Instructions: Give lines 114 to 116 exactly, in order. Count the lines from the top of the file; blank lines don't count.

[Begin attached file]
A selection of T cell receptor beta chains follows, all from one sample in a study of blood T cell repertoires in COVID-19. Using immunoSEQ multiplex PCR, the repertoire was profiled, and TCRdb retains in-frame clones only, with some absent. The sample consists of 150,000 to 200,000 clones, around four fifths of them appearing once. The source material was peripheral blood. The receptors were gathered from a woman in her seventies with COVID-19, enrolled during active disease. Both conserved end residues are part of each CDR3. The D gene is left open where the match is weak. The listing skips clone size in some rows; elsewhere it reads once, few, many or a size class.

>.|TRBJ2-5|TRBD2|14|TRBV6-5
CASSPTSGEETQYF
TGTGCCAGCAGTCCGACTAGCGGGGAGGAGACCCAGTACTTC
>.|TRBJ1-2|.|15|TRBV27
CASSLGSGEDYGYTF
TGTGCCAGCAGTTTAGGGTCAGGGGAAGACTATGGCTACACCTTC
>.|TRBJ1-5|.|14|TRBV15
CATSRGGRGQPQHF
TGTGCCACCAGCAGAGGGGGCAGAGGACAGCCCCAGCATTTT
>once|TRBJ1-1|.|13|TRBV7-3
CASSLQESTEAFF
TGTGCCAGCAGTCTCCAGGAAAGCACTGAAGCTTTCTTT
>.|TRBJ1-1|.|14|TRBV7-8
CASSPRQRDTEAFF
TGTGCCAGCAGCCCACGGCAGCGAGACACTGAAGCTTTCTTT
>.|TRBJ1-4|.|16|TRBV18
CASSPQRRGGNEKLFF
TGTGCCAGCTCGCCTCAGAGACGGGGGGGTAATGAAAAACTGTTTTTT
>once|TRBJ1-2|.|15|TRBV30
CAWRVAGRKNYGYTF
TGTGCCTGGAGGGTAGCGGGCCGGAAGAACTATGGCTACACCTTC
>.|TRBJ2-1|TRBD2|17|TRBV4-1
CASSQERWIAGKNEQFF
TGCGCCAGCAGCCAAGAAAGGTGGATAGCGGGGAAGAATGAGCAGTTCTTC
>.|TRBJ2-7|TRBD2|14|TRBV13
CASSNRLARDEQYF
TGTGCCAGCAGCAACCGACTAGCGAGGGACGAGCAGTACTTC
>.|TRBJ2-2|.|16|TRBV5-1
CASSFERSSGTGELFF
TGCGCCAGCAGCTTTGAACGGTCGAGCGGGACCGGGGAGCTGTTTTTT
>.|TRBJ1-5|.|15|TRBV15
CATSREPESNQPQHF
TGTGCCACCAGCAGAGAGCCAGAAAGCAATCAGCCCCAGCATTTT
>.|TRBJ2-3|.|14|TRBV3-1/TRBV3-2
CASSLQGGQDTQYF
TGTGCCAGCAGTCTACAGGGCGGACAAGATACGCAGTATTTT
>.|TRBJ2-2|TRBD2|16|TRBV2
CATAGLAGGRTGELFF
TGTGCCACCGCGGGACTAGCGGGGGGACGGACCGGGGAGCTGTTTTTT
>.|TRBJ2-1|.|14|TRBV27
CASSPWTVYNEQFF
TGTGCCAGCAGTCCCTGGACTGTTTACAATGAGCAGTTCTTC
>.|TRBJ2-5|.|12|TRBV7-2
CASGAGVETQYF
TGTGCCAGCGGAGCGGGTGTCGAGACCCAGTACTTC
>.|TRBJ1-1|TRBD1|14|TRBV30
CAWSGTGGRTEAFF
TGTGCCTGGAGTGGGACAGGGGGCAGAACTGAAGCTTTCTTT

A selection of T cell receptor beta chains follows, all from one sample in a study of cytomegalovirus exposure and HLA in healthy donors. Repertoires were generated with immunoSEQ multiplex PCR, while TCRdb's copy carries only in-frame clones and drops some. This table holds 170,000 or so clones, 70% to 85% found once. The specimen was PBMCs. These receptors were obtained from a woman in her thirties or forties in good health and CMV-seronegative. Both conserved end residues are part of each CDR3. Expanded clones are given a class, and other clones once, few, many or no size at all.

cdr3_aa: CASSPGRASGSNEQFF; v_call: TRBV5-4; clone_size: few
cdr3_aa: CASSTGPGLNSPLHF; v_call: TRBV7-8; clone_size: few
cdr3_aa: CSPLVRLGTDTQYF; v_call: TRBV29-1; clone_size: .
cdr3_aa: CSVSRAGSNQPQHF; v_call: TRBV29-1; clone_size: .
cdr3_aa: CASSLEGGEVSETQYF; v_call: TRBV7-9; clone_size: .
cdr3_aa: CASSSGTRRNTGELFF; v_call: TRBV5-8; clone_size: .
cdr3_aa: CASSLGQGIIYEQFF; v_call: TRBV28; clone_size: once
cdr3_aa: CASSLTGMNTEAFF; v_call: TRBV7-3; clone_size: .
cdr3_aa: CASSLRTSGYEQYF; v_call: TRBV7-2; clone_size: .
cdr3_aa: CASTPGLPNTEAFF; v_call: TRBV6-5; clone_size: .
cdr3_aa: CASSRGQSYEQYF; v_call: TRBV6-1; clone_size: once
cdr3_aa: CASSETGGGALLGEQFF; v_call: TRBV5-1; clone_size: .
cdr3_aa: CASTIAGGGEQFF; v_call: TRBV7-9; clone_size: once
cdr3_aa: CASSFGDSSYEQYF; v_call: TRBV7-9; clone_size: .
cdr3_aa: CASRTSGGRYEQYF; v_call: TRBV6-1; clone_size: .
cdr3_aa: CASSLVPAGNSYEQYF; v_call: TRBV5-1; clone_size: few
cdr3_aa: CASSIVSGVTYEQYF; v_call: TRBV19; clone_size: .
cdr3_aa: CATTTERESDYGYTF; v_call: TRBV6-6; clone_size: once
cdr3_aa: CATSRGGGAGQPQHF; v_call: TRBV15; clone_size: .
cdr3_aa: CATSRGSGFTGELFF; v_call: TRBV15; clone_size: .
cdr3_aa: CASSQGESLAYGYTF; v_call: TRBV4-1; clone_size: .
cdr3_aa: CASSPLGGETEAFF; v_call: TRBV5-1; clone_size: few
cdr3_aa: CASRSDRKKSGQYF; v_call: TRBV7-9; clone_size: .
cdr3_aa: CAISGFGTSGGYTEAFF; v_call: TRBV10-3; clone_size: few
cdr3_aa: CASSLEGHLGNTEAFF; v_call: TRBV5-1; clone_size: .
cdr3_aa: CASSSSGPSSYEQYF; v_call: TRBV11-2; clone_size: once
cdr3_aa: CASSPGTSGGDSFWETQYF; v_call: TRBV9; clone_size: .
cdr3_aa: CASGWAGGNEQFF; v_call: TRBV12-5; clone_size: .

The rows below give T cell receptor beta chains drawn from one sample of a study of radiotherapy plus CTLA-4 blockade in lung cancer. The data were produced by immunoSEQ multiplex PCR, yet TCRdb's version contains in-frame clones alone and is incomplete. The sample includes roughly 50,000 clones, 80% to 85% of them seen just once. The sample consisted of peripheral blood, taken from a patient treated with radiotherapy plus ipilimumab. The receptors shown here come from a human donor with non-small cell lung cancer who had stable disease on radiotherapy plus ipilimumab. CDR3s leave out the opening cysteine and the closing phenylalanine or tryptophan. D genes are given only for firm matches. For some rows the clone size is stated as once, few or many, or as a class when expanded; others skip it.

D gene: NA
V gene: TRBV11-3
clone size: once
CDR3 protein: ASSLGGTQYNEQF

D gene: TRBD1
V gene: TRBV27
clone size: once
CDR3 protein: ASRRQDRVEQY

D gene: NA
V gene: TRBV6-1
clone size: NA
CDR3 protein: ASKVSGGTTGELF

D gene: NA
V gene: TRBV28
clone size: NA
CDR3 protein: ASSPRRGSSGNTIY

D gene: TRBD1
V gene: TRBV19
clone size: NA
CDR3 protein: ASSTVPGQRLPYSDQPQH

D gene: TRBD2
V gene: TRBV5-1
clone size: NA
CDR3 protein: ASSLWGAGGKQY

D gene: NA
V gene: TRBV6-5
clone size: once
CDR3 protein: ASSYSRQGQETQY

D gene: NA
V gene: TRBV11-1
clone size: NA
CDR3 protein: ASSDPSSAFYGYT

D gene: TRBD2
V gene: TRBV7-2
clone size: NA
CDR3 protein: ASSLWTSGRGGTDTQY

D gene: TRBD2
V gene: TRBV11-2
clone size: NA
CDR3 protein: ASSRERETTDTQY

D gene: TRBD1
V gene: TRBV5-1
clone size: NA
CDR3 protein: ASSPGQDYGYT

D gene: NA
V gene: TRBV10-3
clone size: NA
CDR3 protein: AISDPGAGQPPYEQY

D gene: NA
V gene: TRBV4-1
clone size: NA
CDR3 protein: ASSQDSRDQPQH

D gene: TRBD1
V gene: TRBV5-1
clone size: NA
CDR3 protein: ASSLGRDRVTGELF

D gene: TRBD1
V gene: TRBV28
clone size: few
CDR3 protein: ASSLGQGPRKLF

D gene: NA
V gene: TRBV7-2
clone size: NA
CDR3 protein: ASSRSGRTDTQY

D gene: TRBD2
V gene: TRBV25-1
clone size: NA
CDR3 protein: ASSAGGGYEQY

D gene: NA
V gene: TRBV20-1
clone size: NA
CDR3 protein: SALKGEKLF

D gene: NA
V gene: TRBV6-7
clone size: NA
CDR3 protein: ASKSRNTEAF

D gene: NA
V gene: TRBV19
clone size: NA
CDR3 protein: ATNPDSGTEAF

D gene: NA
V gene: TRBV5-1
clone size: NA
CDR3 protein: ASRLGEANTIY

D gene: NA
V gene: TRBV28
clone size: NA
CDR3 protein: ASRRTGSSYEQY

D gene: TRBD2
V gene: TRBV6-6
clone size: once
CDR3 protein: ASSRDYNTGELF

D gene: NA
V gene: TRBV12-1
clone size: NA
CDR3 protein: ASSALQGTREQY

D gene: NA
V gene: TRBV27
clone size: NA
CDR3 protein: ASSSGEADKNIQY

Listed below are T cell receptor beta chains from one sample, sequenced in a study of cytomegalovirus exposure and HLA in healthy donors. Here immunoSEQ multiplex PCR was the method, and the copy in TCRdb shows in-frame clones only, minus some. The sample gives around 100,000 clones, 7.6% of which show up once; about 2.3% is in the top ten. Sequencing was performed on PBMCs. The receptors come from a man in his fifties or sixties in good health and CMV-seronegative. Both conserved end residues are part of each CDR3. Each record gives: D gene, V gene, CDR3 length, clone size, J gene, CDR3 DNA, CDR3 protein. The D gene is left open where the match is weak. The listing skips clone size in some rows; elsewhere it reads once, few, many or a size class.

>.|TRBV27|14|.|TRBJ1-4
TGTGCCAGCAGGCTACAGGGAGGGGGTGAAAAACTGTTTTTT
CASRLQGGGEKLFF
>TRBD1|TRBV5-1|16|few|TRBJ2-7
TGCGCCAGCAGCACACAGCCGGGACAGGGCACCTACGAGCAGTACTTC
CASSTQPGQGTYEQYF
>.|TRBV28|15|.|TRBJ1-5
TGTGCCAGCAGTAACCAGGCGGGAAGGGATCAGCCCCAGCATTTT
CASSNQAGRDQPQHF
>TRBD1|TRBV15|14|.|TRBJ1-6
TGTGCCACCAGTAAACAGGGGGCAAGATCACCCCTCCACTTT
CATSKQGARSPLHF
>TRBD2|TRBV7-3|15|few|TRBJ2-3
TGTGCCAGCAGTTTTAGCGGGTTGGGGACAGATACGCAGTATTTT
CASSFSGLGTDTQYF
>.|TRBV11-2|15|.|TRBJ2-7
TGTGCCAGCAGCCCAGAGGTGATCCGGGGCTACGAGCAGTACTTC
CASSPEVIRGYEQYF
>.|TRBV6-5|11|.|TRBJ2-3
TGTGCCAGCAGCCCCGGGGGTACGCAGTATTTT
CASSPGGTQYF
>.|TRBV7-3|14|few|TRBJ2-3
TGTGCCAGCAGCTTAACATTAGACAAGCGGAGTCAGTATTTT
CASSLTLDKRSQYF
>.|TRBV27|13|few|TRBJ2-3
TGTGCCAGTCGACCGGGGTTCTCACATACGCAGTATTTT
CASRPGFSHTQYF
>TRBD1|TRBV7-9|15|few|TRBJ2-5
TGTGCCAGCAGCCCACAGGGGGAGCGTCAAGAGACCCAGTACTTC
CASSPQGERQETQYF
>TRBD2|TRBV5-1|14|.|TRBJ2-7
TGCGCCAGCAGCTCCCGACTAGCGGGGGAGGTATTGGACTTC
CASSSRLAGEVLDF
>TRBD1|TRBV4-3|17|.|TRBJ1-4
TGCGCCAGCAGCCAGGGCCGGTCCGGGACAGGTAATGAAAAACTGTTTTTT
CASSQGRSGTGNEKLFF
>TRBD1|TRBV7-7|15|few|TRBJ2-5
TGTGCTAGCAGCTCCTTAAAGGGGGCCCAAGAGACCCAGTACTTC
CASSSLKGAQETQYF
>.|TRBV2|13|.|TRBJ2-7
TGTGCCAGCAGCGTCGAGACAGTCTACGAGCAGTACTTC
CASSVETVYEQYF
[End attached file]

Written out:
clone size: NA
CDR3 protein: ASSLWTSGRGGTDTQY

D gene: TRBD2